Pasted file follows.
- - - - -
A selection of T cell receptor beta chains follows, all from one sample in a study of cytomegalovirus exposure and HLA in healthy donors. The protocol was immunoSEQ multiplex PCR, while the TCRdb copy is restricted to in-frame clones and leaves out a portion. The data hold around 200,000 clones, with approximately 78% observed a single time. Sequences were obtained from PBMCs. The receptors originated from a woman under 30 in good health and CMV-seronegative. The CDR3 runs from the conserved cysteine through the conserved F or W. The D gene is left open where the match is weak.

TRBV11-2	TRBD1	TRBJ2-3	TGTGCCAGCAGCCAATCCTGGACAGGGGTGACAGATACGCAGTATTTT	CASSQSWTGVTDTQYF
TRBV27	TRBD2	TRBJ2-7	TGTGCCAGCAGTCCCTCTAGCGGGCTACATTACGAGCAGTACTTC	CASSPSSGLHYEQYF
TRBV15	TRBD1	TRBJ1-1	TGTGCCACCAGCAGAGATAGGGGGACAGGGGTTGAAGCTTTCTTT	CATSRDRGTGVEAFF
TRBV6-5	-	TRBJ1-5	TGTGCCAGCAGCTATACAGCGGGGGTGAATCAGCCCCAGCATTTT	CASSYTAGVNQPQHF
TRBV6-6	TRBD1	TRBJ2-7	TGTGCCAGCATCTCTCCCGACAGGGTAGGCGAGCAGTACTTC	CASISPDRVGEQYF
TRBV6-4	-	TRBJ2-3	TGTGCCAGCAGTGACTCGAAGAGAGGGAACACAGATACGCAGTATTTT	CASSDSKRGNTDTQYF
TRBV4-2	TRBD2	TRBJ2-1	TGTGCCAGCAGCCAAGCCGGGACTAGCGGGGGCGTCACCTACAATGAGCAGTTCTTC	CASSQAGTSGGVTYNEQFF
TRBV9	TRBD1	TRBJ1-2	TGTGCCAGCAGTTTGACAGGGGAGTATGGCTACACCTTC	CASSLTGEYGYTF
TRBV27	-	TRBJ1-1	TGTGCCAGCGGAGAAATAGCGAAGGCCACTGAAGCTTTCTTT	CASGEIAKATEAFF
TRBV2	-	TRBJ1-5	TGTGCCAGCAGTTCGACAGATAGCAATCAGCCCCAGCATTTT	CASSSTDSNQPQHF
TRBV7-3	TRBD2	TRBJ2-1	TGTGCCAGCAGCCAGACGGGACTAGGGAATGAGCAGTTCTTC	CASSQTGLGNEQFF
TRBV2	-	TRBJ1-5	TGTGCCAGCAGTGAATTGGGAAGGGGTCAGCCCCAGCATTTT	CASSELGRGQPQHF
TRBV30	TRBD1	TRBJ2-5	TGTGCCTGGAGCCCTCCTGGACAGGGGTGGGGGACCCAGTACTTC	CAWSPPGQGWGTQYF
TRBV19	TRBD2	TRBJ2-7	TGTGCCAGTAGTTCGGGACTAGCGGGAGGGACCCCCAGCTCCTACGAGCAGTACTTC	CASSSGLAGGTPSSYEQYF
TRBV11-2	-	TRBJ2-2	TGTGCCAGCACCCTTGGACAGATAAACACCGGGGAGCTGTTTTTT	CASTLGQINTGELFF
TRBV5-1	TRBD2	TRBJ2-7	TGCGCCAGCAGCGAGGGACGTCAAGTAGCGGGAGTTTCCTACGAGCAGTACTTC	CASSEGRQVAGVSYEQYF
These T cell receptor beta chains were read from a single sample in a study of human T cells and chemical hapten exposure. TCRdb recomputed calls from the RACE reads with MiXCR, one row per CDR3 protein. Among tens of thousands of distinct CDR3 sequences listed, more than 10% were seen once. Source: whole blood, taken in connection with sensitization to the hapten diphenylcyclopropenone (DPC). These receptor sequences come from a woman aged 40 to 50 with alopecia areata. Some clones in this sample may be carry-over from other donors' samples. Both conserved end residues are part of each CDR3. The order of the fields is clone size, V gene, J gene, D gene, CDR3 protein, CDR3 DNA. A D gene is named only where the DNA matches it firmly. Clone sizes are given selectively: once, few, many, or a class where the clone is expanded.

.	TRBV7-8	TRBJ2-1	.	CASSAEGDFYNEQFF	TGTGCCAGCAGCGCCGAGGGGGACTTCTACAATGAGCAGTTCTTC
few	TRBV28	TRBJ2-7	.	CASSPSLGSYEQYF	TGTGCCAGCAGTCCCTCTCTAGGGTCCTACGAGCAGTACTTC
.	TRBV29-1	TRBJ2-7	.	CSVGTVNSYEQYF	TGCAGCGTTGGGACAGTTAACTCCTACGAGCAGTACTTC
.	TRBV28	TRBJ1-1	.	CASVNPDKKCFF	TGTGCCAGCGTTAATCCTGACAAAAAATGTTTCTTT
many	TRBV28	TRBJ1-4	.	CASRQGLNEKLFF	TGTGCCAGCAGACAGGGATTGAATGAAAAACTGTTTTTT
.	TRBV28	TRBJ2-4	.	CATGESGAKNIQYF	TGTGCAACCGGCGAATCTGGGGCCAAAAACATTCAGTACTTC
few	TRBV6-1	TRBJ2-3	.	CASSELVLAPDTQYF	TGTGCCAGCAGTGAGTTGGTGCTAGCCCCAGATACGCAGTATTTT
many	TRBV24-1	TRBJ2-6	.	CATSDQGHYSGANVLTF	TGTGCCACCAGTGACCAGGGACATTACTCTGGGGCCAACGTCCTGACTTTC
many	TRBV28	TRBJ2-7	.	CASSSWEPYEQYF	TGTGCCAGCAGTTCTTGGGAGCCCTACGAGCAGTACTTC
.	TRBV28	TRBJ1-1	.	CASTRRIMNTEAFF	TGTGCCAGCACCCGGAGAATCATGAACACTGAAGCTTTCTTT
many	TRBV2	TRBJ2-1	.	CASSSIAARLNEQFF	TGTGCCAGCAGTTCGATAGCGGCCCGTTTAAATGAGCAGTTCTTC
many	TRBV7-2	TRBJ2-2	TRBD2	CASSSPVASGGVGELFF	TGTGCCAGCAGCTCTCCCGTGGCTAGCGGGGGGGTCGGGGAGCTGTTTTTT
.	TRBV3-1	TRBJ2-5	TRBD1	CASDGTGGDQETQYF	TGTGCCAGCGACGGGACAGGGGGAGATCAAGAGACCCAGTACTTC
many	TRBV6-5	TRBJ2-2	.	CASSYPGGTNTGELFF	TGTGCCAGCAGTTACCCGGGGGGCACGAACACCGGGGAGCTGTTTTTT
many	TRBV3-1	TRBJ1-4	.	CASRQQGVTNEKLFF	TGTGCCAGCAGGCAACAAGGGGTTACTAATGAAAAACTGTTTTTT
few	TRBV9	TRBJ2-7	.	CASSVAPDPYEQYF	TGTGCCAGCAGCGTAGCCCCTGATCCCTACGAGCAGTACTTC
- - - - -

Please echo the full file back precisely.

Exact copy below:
A selection of T cell receptor beta chains follows, all from one sample in a study of cytomegalovirus exposure and HLA in healthy donors. The protocol was immunoSEQ multiplex PCR, while the TCRdb copy is restricted to in-frame clones and leaves out a portion. The data hold around 200,000 clones, with approximately 78% observed a single time. Sequences were obtained from PBMCs. The receptors originated from a woman under 30 in good health and CMV-seronegative. The CDR3 runs from the conserved cysteine through the conserved F or W. The D gene is left open where the match is weak.

TRBV11-2	TRBD1	TRBJ2-3	TGTGCCAGCAGCCAATCCTGGACAGGGGTGACAGATACGCAGTATTTT	CASSQSWTGVTDTQYF
TRBV27	TRBD2	TRBJ2-7	TGTGCCAGCAGTCCCTCTAGCGGGCTACATTACGAGCAGTACTTC	CASSPSSGLHYEQYF
TRBV15	TRBD1	TRBJ1-1	TGTGCCACCAGCAGAGATAGGGGGACAGGGGTTGAAGCTTTCTTT	CATSRDRGTGVEAFF
TRBV6-5	-	TRBJ1-5	TGTGCCAGCAGCTATACAGCGGGGGTGAATCAGCCCCAGCATTTT	CASSYTAGVNQPQHF
TRBV6-6	TRBD1	TRBJ2-7	TGTGCCAGCATCTCTCCCGACAGGGTAGGCGAGCAGTACTTC	CASISPDRVGEQYF
TRBV6-4	-	TRBJ2-3	TGTGCCAGCAGTGACTCGAAGAGAGGGAACACAGATACGCAGTATTTT	CASSDSKRGNTDTQYF
TRBV4-2	TRBD2	TRBJ2-1	TGTGCCAGCAGCCAAGCCGGGACTAGCGGGGGCGTCACCTACAATGAGCAGTTCTTC	CASSQAGTSGGVTYNEQFF
TRBV9	TRBD1	TRBJ1-2	TGTGCCAGCAGTTTGACAGGGGAGTATGGCTACACCTTC	CASSLTGEYGYTF
TRBV27	-	TRBJ1-1	TGTGCCAGCGGAGAAATAGCGAAGGCCACTGAAGCTTTCTTT	CASGEIAKATEAFF
TRBV2	-	TRBJ1-5	TGTGCCAGCAGTTCGACAGATAGCAATCAGCCCCAGCATTTT	CASSSTDSNQPQHF
TRBV7-3	TRBD2	TRBJ2-1	TGTGCCAGCAGCCAGACGGGACTAGGGAATGAGCAGTTCTTC	CASSQTGLGNEQFF
TRBV2	-	TRBJ1-5	TGTGCCAGCAGTGAATTGGGAAGGGGTCAGCCCCAGCATTTT	CASSELGRGQPQHF
TRBV30	TRBD1	TRBJ2-5	TGTGCCTGGAGCCCTCCTGGACAGGGGTGGGGGACCCAGTACTTC	CAWSPPGQGWGTQYF
TRBV19	TRBD2	TRBJ2-7	TGTGCCAGTAGTTCGGGACTAGCGGGAGGGACCCCCAGCTCCTACGAGCAGTACTTC	CASSSGLAGGTPSSYEQYF
TRBV11-2	-	TRBJ2-2	TGTGCCAGCACCCTTGGACAGATAAACACCGGGGAGCTGTTTTTT	CASTLGQINTGELFF
TRBV5-1	TRBD2	TRBJ2-7	TGCGCCAGCAGCGAGGGACGTCAAGTAGCGGGAGTTTCCTACGAGCAGTACTTC	CASSEGRQVAGVSYEQYF
These T cell receptor beta chains were read from a single sample in a study of human T cells and chemical hapten exposure. TCRdb recomputed calls from the RACE reads with MiXCR, one row per CDR3 protein. Among tens of thousands of distinct CDR3 sequences listed, more than 10% were seen once. Source: whole blood, taken in connection with sensitization to the hapten diphenylcyclopropenone (DPC). These receptor sequences come from a woman aged 40 to 50 with alopecia areata. Some clones in this sample may be carry-over from other donors' samples. Both conserved end residues are part of each CDR3. The order of the fields is clone size, V gene, J gene, D gene, CDR3 protein, CDR3 DNA. A D gene is named only where the DNA matches it firmly. Clone sizes are given selectively: once, few, many, or a class where the clone is expanded.

.	TRBV7-8	TRBJ2-1	.	CASSAEGDFYNEQFF	TGTGCCAGCAGCGCCGAGGGGGACTTCTACAATGAGCAGTTCTTC
few	TRBV28	TRBJ2-7	.	CASSPSLGSYEQYF	TGTGCCAGCAGTCCCTCTCTAGGGTCCTACGAGCAGTACTTC
.	TRBV29-1	TRBJ2-7	.	CSVGTVNSYEQYF	TGCAGCGTTGGGACAGTTAACTCCTACGAGCAGTACTTC
.	TRBV28	TRBJ1-1	.	CASVNPDKKCFF	TGTGCCAGCGTTAATCCTGACAAAAAATGTTTCTTT
many	TRBV28	TRBJ1-4	.	CASRQGLNEKLFF	TGTGCCAGCAGACAGGGATTGAATGAAAAACTGTTTTTT
.	TRBV28	TRBJ2-4	.	CATGESGAKNIQYF	TGTGCAACCGGCGAATCTGGGGCCAAAAACATTCAGTACTTC
few	TRBV6-1	TRBJ2-3	.	CASSELVLAPDTQYF	TGTGCCAGCAGTGAGTTGGTGCTAGCCCCAGATACGCAGTATTTT
many	TRBV24-1	TRBJ2-6	.	CATSDQGHYSGANVLTF	TGTGCCACCAGTGACCAGGGACATTACTCTGGGGCCAACGTCCTGACTTTC
many	TRBV28	TRBJ2-7	.	CASSSWEPYEQYF	TGTGCCAGCAGTTCTTGGGAGCCCTACGAGCAGTACTTC
.	TRBV28	TRBJ1-1	.	CASTRRIMNTEAFF	TGTGCCAGCACCCGGAGAATCATGAACACTGAAGCTTTCTTT
many	TRBV2	TRBJ2-1	.	CASSSIAARLNEQFF	TGTGCCAGCAGTTCGATAGCGGCCCGTTTAAATGAGCAGTTCTTC
many	TRBV7-2	TRBJ2-2	TRBD2	CASSSPVASGGVGELFF	TGTGCCAGCAGCTCTCCCGTGGCTAGCGGGGGGGTCGGGGAGCTGTTTTTT
.	TRBV3-1	TRBJ2-5	TRBD1	CASDGTGGDQETQYF	TGTGCCAGCGACGGGACAGGGGGAGATCAAGAGACCCAGTACTTC
many	TRBV6-5	TRBJ2-2	.	CASSYPGGTNTGELFF	TGTGCCAGCAGTTACCCGGGGGGCACGAACACCGGGGAGCTGTTTTTT
many	TRBV3-1	TRBJ1-4	.	CASRQQGVTNEKLFF	TGTGCCAGCAGGCAACAAGGGGTTACTAATGAAAAACTGTTTTTT
few	TRBV9	TRBJ2-7	.	CASSVAPDPYEQYF	TGTGCCAGCAGCGTAGCCCCTGATCCCTACGAGCAGTACTTC